Innovating New Winners in Established Markets
I’m attracted to the market opportunity within large, established markets. These markets already have huge spend, they have established dominant players with an inertia resistant to major change, most of the innovative talent and money is off in new market spaces, and innovation within these spaces tends to be evolutionary in nature and follow predictable paths.
Identifying a large market that can serve as an appropriate target is often as simple as listening for the drumbeat of consistent comments like:
— “Wouldn’t it be cool if…”
— “I wish there was a…”
— “Why doesn’t somebody invent a…”
The revolutionary innovation that occurs in many of these markets is often serendipitous. That means someone isn’t looking to solve the end problem, but something they did is applicable to it. See, for example, Viagra or Post-Its.
More often than not, however, the real revolutionary innovation is in line with the evolutionary. Therefore, pick a really big market and do something revolutionary within the natural evolution of the space.
So the key question becomes: what is it that successful inventors do to be revolutionarily successful within an evolution?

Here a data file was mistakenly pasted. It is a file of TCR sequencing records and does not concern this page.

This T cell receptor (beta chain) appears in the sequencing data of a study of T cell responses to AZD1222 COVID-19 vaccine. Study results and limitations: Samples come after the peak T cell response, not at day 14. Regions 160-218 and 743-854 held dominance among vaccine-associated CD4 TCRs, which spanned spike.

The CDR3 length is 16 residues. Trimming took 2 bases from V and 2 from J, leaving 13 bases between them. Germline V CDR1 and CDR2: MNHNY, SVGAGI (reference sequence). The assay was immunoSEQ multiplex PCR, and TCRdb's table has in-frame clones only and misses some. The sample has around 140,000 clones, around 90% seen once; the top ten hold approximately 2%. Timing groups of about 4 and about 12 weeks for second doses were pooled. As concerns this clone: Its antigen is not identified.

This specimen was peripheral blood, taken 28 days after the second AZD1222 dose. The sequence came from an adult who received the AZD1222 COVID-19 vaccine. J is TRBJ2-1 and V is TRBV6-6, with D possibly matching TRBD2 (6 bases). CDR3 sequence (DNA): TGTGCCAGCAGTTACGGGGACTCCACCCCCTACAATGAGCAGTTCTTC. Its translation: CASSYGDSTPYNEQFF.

The current modern wonder of revolution within evolution is the Apple iPhone. Apple’s formula for innovation in mature markets is the gold standard. How do they do this? My assessment is that they follow two simple principles:
—Design for how people work.
—Consolidate and reduce core concepts to a ridiculous minimum; a core concept is anything the customer has to learn or understand in order to successfully use your product.
Mobile phones, e-mail on Blackberries and Treos, MP3 music players—all of these existed separately and with ever-expanding feature sets. The race toward consolidation had been going on for some time; but it carried with it the complex, rich feature sets of each independent device.
Apple, with its special magic, stuck with the less-is-more approach and let’s make the … Next Page »